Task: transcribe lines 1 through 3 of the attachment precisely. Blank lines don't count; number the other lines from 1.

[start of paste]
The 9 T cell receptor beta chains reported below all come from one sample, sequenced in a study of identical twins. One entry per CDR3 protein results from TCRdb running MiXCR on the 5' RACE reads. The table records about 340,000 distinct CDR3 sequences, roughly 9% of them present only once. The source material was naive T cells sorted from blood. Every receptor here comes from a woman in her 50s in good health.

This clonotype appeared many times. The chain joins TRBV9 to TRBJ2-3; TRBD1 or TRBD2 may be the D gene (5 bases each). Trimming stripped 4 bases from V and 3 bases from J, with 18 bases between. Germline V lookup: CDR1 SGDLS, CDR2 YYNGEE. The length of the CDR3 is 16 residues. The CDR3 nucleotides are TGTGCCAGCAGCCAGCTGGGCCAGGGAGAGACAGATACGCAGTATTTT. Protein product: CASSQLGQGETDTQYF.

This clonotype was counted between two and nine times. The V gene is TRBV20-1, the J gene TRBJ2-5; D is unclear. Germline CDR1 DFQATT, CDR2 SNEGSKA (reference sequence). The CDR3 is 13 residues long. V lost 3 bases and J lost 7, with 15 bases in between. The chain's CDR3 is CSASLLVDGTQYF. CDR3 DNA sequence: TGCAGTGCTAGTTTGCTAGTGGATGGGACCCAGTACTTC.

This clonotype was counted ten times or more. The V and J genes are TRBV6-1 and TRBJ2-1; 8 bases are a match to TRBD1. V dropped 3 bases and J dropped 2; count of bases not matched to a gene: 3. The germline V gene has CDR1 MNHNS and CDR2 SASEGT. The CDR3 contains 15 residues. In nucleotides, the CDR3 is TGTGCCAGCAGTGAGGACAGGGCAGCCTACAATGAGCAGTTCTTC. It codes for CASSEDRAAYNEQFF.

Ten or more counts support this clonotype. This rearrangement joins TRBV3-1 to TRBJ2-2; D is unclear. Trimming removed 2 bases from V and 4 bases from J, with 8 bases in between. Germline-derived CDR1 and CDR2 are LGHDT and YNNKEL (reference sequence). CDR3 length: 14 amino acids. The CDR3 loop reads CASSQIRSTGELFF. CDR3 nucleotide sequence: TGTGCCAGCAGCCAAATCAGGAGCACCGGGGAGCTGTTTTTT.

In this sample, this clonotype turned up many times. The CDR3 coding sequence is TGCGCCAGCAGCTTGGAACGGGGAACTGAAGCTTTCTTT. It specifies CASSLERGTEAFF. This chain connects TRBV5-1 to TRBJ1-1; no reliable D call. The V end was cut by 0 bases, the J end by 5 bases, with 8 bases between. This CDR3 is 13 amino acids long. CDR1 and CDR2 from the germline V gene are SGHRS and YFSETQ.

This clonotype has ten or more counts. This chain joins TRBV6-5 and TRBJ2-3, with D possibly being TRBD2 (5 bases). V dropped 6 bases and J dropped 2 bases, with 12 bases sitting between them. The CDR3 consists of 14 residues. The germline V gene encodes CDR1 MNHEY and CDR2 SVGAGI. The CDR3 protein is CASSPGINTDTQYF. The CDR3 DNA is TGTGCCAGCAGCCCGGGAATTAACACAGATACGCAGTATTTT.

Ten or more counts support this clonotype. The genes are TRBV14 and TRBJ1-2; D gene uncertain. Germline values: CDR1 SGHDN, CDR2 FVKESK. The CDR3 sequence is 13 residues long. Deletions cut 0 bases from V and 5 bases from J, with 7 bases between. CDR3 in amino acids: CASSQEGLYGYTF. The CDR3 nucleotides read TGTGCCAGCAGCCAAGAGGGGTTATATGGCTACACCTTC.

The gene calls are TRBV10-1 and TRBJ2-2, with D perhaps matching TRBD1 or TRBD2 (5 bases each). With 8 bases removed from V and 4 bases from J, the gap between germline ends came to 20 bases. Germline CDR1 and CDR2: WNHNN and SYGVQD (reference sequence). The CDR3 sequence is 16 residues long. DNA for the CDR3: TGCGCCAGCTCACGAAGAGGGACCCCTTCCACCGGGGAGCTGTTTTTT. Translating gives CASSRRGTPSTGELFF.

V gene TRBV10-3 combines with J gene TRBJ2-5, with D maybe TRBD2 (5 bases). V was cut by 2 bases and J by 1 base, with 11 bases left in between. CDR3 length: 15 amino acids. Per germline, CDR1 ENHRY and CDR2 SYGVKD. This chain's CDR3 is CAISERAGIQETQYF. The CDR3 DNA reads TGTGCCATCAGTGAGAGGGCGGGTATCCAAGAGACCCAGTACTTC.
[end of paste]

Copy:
The 9 T cell receptor beta chains reported below all come from one sample, sequenced in a study of identical twins. One entry per CDR3 protein results from TCRdb running MiXCR on the 5' RACE reads. The table records about 340,000 distinct CDR3 sequences, roughly 9% of them present only once. The source material was naive T cells sorted from blood. Every receptor here comes from a woman in her 50s in good health.

This clonotype appeared many times. The chain joins TRBV9 to TRBJ2-3; TRBD1 or TRBD2 may be the D gene (5 bases each). Trimming stripped 4 bases from V and 3 bases from J, with 18 bases between. Germline V lookup: CDR1 SGDLS, CDR2 YYNGEE. The length of the CDR3 is 16 residues. The CDR3 nucleotides are TGTGCCAGCAGCCAGCTGGGCCAGGGAGAGACAGATACGCAGTATTTT. Protein product: CASSQLGQGETDTQYF.

This clonotype was counted between two and nine times. The V gene is TRBV20-1, the J gene TRBJ2-5; D is unclear. Germline CDR1 DFQATT, CDR2 SNEGSKA (reference sequence). The CDR3 is 13 residues long. V lost 3 bases and J lost 7, with 15 bases in between. The chain's CDR3 is CSASLLVDGTQYF. CDR3 DNA sequence: TGCAGTGCTAGTTTGCTAGTGGATGGGACCCAGTACTTC.